Kapow! Technology brings superhero powers to life

By on December 4, 2015

It’s a bird! It’s a plane! Ok, it’s not Superman, but by leaps and bounds, new technology is emerging that can give us mere mortals capabilities that are almost like the powers of our favorite superheroes.  

Who hasn’t imagined what it would be like to fly like Superman, climb up buildings like your friendly neighborhood Spiderman, have superhuman strength like the Hulk, or have enhanced hearing or vision like Wonder Woman? You probably won’t become faster than a speeding bullet or be able to leap tall buildings in a single bound, but some emerging gadgets and wearable devices have capabilities that can only be described as superhuman.

For example, Superman’s x-ray vision allows him to see through solid objects (except for lead, of course). It’s a big advantage if you’re a superhero, but believe it or not, technology exists today that can actually let us see through walls as if we were superhuman. A company called Camero has developed a line of portable devices that use 3D ultra-wide-band imaging and micro-pulse radar technology to provide through-wall imaging. The products are used by military and law enforcement agencies in high-risk operations such as hostage rescue or anti-narcotics operations, so it’s not likely you’ll be getting one of these this holiday season.

Wouldn’t it be great to have a suit like Iron Man’s that makes you super strong? That’s exactly what exoskeletons do, which are a cross between robotics and wearables. Several companies have been developing exoskeletons for military applications, such as the Sarcos XOS that is capable of giving you superhuman strength. Additionally, these power-assisted suits are being used to help improve the lives of those with physical disabilities, such as the hybrid assisted limb (HAL) wearables created by Japanese firm Cyberdyne.

When it comes to scaling vertical walls, researchers for the Z-Man program at U.S. Defense Advanced Research Project Agency (DARPA) didn’t look to radioactive spiders for the answer. Their spidey senses told them to study geckos, which have amazingly sticky feet. They developed what’s called “Geckskin,” an extremely sticky fabric that when adhered to a rough or smooth surface can support the weight of a person or up to 660 pounds.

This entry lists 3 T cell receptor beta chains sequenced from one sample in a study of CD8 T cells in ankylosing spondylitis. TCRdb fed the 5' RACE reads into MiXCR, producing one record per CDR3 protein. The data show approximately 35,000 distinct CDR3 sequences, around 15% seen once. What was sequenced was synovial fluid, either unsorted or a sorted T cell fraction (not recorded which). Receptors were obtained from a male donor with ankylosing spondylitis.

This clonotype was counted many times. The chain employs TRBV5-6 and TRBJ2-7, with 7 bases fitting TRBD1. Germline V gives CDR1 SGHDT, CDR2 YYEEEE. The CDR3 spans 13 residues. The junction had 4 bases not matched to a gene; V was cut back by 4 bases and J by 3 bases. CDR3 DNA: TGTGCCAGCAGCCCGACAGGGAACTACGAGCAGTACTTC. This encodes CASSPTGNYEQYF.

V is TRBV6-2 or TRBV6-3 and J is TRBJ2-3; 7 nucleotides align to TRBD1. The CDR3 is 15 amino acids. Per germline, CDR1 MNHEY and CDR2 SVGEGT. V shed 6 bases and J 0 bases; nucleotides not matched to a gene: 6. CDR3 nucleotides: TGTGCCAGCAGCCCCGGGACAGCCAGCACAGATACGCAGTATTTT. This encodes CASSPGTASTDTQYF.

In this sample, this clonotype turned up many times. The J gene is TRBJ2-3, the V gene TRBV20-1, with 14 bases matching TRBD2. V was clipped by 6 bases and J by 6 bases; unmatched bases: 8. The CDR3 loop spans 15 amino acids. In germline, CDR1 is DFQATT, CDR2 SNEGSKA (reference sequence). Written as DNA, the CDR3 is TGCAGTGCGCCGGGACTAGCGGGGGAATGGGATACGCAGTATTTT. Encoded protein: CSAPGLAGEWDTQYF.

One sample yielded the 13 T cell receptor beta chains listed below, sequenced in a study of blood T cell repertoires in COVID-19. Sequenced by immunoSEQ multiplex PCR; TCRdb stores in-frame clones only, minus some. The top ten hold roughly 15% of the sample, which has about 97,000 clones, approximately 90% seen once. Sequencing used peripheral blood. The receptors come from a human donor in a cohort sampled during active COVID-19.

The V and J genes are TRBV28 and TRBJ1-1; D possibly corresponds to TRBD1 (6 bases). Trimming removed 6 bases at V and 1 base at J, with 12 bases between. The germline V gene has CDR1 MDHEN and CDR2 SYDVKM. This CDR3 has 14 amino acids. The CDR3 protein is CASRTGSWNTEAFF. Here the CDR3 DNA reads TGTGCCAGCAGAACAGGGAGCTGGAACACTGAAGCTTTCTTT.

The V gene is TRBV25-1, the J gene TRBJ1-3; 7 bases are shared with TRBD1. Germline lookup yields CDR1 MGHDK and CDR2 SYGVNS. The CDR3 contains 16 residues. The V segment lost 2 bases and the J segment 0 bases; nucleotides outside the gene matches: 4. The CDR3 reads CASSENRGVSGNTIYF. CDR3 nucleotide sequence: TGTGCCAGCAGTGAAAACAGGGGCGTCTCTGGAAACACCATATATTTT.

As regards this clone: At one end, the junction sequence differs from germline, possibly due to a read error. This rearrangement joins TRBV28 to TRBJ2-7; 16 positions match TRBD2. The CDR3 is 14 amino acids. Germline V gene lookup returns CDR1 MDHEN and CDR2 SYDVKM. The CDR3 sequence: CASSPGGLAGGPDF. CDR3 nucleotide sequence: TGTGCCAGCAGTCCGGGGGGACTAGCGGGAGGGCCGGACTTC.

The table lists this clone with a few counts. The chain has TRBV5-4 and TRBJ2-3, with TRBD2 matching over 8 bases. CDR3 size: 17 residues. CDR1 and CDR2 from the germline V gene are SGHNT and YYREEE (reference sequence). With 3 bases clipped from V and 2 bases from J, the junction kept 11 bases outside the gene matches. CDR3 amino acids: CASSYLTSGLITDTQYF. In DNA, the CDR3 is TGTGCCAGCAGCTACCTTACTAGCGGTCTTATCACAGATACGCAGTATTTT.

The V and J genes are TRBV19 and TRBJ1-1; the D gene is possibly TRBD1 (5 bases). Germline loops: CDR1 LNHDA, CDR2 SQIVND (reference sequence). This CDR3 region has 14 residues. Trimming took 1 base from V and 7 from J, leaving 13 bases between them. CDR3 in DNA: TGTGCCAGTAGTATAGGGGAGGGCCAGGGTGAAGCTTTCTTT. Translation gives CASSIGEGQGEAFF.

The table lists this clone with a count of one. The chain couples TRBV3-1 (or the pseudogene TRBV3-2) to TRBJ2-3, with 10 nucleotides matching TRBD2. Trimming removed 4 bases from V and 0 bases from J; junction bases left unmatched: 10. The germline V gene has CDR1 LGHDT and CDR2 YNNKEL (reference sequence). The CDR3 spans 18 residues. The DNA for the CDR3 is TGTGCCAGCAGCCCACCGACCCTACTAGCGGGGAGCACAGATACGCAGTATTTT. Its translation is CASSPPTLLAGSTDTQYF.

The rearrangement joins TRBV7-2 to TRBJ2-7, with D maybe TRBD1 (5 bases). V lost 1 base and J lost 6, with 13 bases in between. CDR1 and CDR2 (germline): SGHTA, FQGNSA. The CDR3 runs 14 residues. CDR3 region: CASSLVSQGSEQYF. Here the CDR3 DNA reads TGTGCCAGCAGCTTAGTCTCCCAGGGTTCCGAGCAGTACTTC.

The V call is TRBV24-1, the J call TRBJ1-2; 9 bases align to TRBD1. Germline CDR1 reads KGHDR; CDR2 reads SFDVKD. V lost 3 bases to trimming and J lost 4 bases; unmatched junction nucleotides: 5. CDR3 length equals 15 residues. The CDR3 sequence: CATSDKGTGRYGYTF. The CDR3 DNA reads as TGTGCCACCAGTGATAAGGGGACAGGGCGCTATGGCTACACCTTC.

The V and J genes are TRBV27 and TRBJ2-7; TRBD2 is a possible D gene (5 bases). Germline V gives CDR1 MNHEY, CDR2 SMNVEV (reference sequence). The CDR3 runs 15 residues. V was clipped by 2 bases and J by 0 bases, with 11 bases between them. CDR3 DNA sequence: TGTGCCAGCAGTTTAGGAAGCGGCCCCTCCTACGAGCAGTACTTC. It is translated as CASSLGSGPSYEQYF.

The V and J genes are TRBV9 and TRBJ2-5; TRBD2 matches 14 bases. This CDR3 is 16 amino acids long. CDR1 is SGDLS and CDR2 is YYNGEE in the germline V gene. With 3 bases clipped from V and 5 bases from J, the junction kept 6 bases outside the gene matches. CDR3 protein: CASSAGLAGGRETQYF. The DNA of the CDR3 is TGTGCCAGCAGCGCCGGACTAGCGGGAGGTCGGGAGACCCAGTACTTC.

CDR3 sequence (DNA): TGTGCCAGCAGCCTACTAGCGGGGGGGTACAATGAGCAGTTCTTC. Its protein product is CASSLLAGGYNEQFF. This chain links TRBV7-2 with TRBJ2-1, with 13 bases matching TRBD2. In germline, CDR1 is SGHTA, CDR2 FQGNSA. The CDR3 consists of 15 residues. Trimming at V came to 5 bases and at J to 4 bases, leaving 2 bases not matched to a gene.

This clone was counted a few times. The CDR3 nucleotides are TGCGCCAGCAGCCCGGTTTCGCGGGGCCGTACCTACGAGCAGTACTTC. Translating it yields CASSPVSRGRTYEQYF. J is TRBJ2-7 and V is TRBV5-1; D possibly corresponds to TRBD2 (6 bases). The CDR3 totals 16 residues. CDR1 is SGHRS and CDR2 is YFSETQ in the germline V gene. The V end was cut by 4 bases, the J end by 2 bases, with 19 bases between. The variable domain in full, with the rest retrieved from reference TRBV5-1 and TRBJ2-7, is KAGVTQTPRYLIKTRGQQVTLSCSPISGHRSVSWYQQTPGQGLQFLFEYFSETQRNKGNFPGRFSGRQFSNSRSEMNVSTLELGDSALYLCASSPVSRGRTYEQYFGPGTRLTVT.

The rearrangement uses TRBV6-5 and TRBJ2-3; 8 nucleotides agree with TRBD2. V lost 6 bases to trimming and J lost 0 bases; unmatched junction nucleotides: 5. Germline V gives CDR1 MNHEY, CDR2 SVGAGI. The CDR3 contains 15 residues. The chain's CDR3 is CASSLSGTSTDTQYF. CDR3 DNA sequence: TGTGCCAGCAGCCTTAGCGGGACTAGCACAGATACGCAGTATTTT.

The ability to disappear like the Invisible Woman could also come in handy in numerous situations. Luckily, there has been some significant developments in invisibility research, such as the University of Central Florida’s work on light-bending metamaterial and the Rochester Cloak, developed by the University of Rochester. Unfortunately, this technology isn’t going to save you from embarrassing social situations any time soon.

Don’t try this at home kids, but you can actually get a jetpack like comic-book hero Rocketeer. It’s not actually a jetpack in that it doesn’t run on jet fuel, but the Martin Jetpack will certainly get you airborne for just $150,000.

For the man or woman who has everything, or for those who work in dangerous places, Garrison offers a bespoke bullet-proof suit. It is designed using nanotechnology and made of carbon nanotubes so that the entire suit acts as a shield. It’s bound to be more stylish than Superman’s tights and less bulky than Captain America’s shield.

One of the more amazing technology developments to mimic a super power though, has to be OrCam’s portable device that is helping blind people to “see,” like Daredevil. It’s a small camera that uses artificial vision technology to recognize text, products or people and speaks to users through a mini earpiece.

These are just some of the technologies that are producing superhero like powers today, but could soon help improve our quality of life. And just maybe, in true comic-book style, they will make the world a better place.